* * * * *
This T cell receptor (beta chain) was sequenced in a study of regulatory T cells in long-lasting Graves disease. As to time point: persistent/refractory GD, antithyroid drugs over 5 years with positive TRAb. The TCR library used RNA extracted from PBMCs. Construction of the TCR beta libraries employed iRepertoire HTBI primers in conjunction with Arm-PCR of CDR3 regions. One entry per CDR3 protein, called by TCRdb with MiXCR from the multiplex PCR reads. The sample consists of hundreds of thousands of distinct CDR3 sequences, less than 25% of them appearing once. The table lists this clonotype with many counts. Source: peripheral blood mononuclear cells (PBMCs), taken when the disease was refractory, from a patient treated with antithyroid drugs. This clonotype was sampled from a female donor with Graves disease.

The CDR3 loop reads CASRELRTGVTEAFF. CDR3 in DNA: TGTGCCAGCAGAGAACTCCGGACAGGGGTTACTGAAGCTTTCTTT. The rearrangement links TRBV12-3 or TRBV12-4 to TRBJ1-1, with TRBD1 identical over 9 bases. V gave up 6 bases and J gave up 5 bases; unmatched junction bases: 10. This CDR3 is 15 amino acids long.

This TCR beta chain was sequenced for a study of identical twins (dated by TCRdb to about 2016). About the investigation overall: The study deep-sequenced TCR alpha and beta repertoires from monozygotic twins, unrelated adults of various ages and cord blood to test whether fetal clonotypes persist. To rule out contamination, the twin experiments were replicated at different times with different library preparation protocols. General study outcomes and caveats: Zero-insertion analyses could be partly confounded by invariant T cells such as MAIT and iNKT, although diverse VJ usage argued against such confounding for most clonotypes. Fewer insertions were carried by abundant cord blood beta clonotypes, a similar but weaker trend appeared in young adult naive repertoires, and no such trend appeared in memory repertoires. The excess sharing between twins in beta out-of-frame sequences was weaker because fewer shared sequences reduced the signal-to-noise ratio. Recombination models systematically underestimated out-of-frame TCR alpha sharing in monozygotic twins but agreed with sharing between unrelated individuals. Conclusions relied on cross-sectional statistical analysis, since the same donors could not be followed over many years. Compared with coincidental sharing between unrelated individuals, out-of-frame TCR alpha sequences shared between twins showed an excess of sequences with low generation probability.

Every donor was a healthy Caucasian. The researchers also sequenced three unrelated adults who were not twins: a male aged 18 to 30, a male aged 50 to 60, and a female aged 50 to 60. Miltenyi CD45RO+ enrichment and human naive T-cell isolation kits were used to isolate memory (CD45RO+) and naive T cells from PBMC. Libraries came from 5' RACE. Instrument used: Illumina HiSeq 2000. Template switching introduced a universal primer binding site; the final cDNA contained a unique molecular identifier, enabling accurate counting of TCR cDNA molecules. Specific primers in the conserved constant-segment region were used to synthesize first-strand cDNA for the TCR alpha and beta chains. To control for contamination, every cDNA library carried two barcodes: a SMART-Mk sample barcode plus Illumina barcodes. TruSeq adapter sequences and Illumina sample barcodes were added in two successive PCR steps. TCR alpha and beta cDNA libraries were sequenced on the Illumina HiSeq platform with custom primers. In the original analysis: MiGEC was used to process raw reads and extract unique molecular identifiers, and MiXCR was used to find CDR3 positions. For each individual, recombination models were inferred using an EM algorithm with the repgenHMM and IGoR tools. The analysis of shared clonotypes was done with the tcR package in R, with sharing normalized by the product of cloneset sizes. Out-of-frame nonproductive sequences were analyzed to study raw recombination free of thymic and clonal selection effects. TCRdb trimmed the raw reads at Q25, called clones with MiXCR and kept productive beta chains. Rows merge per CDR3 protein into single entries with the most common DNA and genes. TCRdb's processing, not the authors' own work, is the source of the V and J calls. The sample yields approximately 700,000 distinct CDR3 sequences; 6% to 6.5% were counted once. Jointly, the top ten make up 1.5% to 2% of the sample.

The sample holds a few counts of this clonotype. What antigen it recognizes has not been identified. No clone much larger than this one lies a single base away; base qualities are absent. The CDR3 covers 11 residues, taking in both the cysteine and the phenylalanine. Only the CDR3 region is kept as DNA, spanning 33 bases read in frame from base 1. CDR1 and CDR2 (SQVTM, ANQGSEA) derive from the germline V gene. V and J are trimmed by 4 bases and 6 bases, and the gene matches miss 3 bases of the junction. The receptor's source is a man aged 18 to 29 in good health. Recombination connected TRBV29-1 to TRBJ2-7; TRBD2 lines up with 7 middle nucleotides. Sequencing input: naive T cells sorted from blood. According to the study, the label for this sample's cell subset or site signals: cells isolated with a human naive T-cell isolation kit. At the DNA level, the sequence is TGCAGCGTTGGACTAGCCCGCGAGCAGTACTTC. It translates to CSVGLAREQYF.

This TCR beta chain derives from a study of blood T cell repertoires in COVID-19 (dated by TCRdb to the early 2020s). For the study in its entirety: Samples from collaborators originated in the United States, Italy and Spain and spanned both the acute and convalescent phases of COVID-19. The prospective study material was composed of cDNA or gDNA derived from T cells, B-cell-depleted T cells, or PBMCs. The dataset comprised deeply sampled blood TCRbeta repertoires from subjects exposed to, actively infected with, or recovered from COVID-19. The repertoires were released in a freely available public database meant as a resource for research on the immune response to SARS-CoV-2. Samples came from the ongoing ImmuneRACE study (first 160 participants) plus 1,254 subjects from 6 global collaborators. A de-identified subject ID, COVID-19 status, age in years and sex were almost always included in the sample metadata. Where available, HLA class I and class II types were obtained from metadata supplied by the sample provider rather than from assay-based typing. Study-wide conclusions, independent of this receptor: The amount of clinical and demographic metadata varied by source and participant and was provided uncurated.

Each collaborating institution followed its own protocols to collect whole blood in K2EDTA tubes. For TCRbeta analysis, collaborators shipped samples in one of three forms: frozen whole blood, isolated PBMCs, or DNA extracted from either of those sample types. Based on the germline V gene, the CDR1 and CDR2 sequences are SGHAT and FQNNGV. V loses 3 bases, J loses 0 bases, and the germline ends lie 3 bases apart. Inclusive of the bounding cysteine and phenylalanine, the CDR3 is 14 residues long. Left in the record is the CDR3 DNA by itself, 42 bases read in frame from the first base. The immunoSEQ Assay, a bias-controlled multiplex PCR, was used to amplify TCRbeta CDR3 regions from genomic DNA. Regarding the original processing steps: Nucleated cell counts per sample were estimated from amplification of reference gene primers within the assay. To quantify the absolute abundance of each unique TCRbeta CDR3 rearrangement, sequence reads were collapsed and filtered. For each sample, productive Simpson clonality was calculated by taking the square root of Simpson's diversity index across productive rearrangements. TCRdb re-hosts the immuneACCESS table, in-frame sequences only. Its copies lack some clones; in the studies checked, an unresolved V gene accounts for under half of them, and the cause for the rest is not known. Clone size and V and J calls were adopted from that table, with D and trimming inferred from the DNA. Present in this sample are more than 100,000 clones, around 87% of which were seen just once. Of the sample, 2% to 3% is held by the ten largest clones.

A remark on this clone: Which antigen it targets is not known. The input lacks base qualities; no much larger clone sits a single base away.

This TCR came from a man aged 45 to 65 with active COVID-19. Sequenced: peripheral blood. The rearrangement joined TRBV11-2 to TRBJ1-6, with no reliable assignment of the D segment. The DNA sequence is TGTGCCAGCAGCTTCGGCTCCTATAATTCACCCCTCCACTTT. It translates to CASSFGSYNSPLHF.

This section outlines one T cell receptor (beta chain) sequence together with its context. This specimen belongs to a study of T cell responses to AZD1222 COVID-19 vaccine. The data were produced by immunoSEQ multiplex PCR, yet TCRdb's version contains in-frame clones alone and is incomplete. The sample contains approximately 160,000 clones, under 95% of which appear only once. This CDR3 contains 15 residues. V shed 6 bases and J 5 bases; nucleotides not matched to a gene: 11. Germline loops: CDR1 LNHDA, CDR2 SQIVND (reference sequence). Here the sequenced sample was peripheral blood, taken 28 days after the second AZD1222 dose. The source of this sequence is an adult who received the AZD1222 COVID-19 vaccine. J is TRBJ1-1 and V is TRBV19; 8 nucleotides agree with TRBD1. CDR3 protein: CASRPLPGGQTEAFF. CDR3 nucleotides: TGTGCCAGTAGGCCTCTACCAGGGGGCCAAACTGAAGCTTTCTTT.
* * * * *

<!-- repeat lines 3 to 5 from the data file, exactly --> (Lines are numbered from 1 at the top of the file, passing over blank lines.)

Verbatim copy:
This TCR beta chain was sequenced for a study of identical twins (dated by TCRdb to about 2016). About the investigation overall: The study deep-sequenced TCR alpha and beta repertoires from monozygotic twins, unrelated adults of various ages and cord blood to test whether fetal clonotypes persist. To rule out contamination, the twin experiments were replicated at different times with different library preparation protocols. General study outcomes and caveats: Zero-insertion analyses could be partly confounded by invariant T cells such as MAIT and iNKT, although diverse VJ usage argued against such confounding for most clonotypes. Fewer insertions were carried by abundant cord blood beta clonotypes, a similar but weaker trend appeared in young adult naive repertoires, and no such trend appeared in memory repertoires. The excess sharing between twins in beta out-of-frame sequences was weaker because fewer shared sequences reduced the signal-to-noise ratio. Recombination models systematically underestimated out-of-frame TCR alpha sharing in monozygotic twins but agreed with sharing between unrelated individuals. Conclusions relied on cross-sectional statistical analysis, since the same donors could not be followed over many years. Compared with coincidental sharing between unrelated individuals, out-of-frame TCR alpha sequences shared between twins showed an excess of sequences with low generation probability.

Every donor was a healthy Caucasian. The researchers also sequenced three unrelated adults who were not twins: a male aged 18 to 30, a male aged 50 to 60, and a female aged 50 to 60. Miltenyi CD45RO+ enrichment and human naive T-cell isolation kits were used to isolate memory (CD45RO+) and naive T cells from PBMC. Libraries came from 5' RACE. Instrument used: Illumina HiSeq 2000. Template switching introduced a universal primer binding site; the final cDNA contained a unique molecular identifier, enabling accurate counting of TCR cDNA molecules. Specific primers in the conserved constant-segment region were used to synthesize first-strand cDNA for the TCR alpha and beta chains. To control for contamination, every cDNA library carried two barcodes: a SMART-Mk sample barcode plus Illumina barcodes. TruSeq adapter sequences and Illumina sample barcodes were added in two successive PCR steps. TCR alpha and beta cDNA libraries were sequenced on the Illumina HiSeq platform with custom primers. In the original analysis: MiGEC was used to process raw reads and extract unique molecular identifiers, and MiXCR was used to find CDR3 positions. For each individual, recombination models were inferred using an EM algorithm with the repgenHMM and IGoR tools. The analysis of shared clonotypes was done with the tcR package in R, with sharing normalized by the product of cloneset sizes. Out-of-frame nonproductive sequences were analyzed to study raw recombination free of thymic and clonal selection effects. TCRdb trimmed the raw reads at Q25, called clones with MiXCR and kept productive beta chains. Rows merge per CDR3 protein into single entries with the most common DNA and genes. TCRdb's processing, not the authors' own work, is the source of the V and J calls. The sample yields approximately 700,000 distinct CDR3 sequences; 6% to 6.5% were counted once. Jointly, the top ten make up 1.5% to 2% of the sample.

The sample holds a few counts of this clonotype. What antigen it recognizes has not been identified. No clone much larger than this one lies a single base away; base qualities are absent. The CDR3 covers 11 residues, taking in both the cysteine and the phenylalanine. Only the CDR3 region is kept as DNA, spanning 33 bases read in frame from base 1. CDR1 and CDR2 (SQVTM, ANQGSEA) derive from the germline V gene. V and J are trimmed by 4 bases and 6 bases, and the gene matches miss 3 bases of the junction. The receptor's source is a man aged 18 to 29 in good health. Recombination connected TRBV29-1 to TRBJ2-7; TRBD2 lines up with 7 middle nucleotides. Sequencing input: naive T cells sorted from blood. According to the study, the label for this sample's cell subset or site signals: cells isolated with a human naive T-cell isolation kit. At the DNA level, the sequence is TGCAGCGTTGGACTAGCCCGCGAGCAGTACTTC. It translates to CSVGLAREQYF.